International credit rating agency – Moody’s, says it forecasts that the Botswana economy will recover in 2021, with real GDP expanding by 6.2%.
Moody’s said the expansion will mainly be driven by the rebound in mining industry and gradual normalisation of domestic economic activity. Consistent with Moody’s forecast, the diamond sector – where Botswana is major player is reported to have been recovered in the first quarter of 2021 reaching the Pre-COVID-19 crisis sale level. Despite this recovery in the diamond sector, Moody’s says prolonged COVID-19 containment measures or a slow vaccine rollout could impede the pace of the recovery. At the same time, the agency cautions that the evolution of the pandemic will continue to influence the developments in the diamond market. Last week, De Beers disclosed that it would likely earn $440 million from diamonds sold in the third sales cycle – which ran from 22 March to 6 April. The estimated figure is lower than the second sales cycle that netted $550million and the first sales cycle which brought in $663 million.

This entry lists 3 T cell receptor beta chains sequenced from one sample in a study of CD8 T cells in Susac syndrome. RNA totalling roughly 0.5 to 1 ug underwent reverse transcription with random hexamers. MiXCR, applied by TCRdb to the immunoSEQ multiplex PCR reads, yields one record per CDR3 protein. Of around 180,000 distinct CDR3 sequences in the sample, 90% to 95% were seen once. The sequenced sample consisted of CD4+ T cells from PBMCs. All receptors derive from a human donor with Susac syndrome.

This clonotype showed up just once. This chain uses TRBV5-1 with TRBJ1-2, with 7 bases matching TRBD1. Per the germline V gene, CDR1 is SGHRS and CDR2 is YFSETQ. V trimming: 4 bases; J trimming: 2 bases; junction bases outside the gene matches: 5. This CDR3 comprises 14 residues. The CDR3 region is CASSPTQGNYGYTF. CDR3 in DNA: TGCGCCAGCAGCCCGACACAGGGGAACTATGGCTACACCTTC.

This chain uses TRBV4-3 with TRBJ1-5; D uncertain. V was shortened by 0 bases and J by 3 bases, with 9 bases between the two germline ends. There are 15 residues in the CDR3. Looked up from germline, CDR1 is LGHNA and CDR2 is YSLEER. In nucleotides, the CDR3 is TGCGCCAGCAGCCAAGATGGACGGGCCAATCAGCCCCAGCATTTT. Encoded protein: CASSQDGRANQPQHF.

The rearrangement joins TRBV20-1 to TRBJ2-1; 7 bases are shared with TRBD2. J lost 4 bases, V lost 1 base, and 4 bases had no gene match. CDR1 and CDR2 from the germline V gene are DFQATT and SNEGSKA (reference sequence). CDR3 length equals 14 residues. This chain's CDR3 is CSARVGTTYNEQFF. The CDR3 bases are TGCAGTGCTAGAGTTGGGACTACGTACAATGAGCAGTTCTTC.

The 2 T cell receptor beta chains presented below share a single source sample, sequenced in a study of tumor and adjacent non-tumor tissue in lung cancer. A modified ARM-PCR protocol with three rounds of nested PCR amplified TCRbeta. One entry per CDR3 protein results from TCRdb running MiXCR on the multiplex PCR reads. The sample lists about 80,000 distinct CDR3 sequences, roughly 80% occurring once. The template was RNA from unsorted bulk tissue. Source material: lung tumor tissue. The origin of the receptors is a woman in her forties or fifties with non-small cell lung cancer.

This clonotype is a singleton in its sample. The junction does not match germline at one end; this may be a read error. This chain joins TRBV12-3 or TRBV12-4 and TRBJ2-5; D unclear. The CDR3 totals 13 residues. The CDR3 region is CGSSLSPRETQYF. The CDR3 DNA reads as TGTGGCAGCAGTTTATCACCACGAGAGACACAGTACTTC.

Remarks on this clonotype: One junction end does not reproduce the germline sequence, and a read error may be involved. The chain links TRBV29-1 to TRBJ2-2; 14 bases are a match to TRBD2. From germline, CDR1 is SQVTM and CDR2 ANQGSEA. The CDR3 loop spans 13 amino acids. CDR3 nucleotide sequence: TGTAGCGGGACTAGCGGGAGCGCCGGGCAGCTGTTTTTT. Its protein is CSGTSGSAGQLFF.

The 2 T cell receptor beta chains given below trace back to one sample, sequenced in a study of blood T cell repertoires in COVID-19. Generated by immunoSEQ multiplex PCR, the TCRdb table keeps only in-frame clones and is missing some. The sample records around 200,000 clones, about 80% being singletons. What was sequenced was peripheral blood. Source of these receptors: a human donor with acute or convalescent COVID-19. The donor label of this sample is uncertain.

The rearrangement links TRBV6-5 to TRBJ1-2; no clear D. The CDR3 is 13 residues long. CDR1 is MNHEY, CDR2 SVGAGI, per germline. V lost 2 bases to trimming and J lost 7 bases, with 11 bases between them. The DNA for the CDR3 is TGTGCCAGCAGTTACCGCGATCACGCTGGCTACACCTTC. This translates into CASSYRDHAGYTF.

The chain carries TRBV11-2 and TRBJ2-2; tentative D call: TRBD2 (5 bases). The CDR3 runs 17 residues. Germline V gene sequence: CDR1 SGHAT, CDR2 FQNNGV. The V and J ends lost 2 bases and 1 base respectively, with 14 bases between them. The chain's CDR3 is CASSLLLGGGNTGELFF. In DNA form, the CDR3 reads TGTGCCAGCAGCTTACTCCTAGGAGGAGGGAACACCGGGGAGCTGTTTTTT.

Diamonds aside, the credit rating agency says Botswana’s long-term challenges are likely to become more acute in the absence of effective progress on economic diversification and improvement in the business environment.
“While the Government has reaffirmed its commitment to economic diversification with the adoption of the Economic Recovery and Transformation Plan (ERTP) presented in 2020, the mixed track record on implementing structural reforms suggests that progress will likely remain very gradual”, reads part of the Moody’s statement on the local economy.
In 2020, the cash strapped Botswana government put together an ambitious plan dubbed ERTP to keep the economy going. Through the ERTP, the Government seeks to boost the economy through expenditure and investments across all sectors of the economy. The plan, which will run from 2020/21 to 2022/23, is said to spearhead Botswana’s economic transformation by promoting a private sector-led economy anchored by exports and citizen participation. Economic advisors say the ERTP involves an accelerated development of facilitative infrastructure, support for increased agriculture and manufacturing output, growth of the creative industry, improving the business environment and accelerating regulatory reforms.
However, the plan requires at least P40 billion in government expenditure, a huge sum at a time when the country has been running deficits, with revenues expected to fall in the medium term.